Following on from my last blog, today I am showing the stages from mid-point to completion of The torn wallpaper of childhood. My general practice is to take a breather when I have the rough composition and perspective mapped out, in order to think about details and colour. I usually do this by photographing the work on iPad, and looking at it. Sometimes I experiment with colour and object placement using ArtRage as well. I find this process useful, as it stops me being over hasty and enables me to test ideas without compromising what I’ve already done with I’ll thought out detail.
So, after a considerable coat of staring, and some experimental play in ArtRage, I had a clear idea of where I wanted to go with this painting. Firstly, I wanted to balance the light, as the shopfronts in the mid right had started to look dark and heavy. I did this by introducing white and cadmium yellow, both providing a light source and accentuating the suggested figures on the pavement. The results of this are shown above.
The next step was to complete the upper left skyline. The London I grew up in still had a number of bombed hulks and part demolished buildings and factories. The left side upper skyline was detailed using Raw Umber to introduce these and so provide a mid ground for this side of the painting. The knife was used as a simple sketching tool for this part, with a very small blade being used to cut in bricks and windows.
With most of the main composition dealt with I was able to move on to resolving the detail. The ruined building was treated to a pink wallpaper, inspired partly by a reference from Viv Stanshall and the Bonzo Dog DooDah bands ‘Rawlinsons End’, which summed up my memories of 30’s interior design – “and when you half closed your eyes they formed Roses of great vulgarity”.
The mid left section was sharpened to suggest an internal wall, windows and curtains, and this firmed up the piano like shape in the near centre. This references the significance of music as a social activity to me, evoking memories of singing from the Joan Baez songbook and Songs of Work and Protest as a child whilst my mother played guitar and piano in our living room.
As ever, all the painting was done with a palette knife. The textured effect of crumbling concrete on the centre left above the window is done by allowing the white paint to semi-dry, so when specks of pigment are introduced they are almost forced into and over the plastic ground. This also works well as a technique for painting more natural landscapes, suggesting flora and rough rockscapes.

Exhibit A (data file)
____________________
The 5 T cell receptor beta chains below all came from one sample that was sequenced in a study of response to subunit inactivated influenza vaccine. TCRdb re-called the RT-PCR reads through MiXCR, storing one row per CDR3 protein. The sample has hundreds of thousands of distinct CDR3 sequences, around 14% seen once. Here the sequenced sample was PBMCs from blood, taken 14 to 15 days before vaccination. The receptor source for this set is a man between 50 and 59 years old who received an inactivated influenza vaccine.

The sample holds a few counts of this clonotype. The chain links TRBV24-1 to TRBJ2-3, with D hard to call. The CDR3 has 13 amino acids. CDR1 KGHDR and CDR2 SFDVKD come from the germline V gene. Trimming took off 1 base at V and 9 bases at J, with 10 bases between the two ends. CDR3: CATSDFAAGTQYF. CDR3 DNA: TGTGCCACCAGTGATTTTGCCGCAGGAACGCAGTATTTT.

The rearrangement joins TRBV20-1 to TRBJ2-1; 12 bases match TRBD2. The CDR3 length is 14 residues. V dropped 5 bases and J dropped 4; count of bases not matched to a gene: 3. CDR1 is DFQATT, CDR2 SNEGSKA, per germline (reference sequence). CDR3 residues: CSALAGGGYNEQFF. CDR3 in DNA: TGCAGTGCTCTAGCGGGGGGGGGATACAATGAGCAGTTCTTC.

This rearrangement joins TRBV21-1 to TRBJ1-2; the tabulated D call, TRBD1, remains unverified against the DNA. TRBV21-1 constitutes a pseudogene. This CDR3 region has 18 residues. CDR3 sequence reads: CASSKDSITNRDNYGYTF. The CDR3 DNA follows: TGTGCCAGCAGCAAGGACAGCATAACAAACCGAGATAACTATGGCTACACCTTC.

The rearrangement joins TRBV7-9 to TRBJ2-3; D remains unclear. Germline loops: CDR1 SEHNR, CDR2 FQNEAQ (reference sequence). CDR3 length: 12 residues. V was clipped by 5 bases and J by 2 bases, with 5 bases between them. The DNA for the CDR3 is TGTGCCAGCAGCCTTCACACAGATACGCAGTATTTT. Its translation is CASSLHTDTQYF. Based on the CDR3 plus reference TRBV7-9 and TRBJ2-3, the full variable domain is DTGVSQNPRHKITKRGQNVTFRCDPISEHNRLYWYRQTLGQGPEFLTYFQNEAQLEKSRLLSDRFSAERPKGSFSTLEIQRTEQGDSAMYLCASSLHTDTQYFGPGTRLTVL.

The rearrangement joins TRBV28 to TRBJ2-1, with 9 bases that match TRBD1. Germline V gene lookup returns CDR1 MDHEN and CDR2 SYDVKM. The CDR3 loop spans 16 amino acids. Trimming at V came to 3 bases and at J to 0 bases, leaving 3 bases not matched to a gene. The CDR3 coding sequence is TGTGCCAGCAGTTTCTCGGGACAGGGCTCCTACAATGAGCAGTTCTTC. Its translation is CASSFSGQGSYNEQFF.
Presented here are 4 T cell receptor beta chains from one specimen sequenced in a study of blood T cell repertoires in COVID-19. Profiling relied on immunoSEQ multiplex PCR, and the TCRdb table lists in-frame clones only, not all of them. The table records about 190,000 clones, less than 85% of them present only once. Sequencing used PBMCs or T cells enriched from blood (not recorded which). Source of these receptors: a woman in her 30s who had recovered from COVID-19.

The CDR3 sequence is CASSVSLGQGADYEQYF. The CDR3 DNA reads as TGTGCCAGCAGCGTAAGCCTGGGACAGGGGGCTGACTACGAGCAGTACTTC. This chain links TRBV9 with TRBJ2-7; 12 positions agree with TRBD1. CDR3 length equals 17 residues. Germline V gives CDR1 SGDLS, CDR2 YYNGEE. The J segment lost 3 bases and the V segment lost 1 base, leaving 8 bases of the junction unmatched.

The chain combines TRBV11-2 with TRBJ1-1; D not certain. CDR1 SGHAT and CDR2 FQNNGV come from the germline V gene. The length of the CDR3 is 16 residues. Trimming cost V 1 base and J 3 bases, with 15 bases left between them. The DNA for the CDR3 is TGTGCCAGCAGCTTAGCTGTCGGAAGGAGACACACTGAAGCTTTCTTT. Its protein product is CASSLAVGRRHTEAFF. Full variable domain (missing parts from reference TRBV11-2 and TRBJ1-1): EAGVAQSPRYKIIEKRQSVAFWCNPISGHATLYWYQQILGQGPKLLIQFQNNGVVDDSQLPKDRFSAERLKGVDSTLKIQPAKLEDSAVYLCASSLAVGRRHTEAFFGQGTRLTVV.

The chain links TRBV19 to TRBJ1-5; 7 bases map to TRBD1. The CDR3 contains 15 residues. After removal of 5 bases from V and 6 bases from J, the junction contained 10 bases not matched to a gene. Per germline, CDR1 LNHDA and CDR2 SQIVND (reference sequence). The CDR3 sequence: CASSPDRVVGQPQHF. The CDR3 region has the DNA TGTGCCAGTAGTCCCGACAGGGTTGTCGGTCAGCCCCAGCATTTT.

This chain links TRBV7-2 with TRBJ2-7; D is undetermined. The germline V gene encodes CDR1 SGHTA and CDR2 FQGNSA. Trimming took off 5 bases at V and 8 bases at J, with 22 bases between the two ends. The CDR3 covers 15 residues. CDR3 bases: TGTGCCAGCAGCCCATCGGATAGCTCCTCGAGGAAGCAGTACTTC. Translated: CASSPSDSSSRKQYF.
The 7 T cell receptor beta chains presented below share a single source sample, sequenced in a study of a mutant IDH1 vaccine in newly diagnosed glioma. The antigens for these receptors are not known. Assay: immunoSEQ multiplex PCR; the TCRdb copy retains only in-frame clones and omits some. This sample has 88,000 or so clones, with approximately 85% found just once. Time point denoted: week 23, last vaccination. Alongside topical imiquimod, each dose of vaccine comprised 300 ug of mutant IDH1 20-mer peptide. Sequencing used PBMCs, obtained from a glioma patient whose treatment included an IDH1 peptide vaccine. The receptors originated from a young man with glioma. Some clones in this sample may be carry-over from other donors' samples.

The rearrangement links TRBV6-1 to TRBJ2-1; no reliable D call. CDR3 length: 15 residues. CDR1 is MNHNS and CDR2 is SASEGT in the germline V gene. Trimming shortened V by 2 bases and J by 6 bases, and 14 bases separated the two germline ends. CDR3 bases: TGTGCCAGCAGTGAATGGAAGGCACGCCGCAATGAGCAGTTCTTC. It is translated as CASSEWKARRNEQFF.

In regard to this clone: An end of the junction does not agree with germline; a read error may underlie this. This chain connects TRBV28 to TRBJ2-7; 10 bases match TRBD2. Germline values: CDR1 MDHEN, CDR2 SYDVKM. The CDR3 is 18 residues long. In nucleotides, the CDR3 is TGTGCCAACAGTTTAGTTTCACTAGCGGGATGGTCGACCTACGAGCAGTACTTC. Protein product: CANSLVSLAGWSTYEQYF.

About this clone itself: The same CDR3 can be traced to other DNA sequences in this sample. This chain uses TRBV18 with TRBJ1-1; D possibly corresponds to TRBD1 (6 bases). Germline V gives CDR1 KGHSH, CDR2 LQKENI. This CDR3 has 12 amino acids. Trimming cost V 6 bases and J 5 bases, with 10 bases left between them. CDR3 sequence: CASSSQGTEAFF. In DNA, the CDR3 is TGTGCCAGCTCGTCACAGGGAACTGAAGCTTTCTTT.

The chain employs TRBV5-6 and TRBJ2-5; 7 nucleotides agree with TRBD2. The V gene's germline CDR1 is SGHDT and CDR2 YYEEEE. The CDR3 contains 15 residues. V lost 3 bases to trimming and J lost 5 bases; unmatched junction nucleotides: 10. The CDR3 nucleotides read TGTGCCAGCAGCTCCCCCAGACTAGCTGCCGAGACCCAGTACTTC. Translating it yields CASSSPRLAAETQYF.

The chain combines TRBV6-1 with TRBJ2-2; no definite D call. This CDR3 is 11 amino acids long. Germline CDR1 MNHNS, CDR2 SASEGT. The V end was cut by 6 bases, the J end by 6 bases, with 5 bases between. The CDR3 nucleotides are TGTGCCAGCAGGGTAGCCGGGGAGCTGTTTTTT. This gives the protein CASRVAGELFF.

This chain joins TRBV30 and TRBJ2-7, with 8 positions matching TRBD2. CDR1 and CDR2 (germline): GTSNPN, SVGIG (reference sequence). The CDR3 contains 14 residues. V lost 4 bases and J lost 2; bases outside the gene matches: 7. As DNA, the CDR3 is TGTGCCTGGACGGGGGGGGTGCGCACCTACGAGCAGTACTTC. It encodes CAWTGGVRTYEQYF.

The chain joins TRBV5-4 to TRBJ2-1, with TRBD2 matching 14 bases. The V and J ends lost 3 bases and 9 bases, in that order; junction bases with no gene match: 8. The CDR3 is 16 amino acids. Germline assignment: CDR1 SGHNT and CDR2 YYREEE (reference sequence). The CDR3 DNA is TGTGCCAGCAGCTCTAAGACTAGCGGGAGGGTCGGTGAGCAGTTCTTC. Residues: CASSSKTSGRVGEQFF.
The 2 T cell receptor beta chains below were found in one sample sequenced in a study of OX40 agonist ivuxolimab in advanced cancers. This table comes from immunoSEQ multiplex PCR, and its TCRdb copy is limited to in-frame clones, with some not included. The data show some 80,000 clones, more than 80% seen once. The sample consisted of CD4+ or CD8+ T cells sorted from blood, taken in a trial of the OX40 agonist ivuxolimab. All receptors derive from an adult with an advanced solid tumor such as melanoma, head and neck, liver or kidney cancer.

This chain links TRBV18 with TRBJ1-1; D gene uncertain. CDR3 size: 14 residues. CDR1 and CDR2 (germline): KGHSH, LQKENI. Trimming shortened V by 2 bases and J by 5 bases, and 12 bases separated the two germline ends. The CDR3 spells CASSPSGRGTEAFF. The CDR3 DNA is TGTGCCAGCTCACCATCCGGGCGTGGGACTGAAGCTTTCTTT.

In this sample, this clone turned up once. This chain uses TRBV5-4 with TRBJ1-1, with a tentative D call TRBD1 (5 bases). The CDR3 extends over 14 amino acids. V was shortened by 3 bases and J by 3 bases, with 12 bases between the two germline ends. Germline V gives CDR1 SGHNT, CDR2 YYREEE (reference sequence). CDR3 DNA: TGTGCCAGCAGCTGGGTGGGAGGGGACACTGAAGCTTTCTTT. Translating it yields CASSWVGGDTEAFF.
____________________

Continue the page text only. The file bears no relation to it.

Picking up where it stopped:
The final touches added four elements to the painting (the finished piece can be seen below). The blank rectangle on the mid left had the suggestion of greenery added, as I spent much of my childhood outdoors, playing in parks, scaling and running along the top of walls, or just hanging out on the green across the road. The back end of a lorry was suggested- we lived on a busy road, and our landlord used to back his car into the space in front of and above our basement sitting room window – the smell of diesel has firmly buried itself in my memories. The three large perspective panes I coloured by thinly scraping a layer of paint across each with the edge of a large palette knife. Achieving an even, flat but translucent effect calls for a steady hand and small amounts of wet paint. The Red, Yellow and Blue are references to my emerging awareness and recognition of the importance of politics in the early 70s, when each of the mainstream parties seemed distinctly different. Finally I included myself, or at least a place for me to view the work, sitting at a table with a pint, looking back at my life whilst reading (I read compulsively, again a habit I developed as a child and one that certainly trained my imagination, creating worlds in my mind from the text).
This has been the wallpaper of my childhood. I hope you have enjoyed reading about both the process and the reasoning behind the construction of one of my paintings.
Many thanks for viewing. John 🙂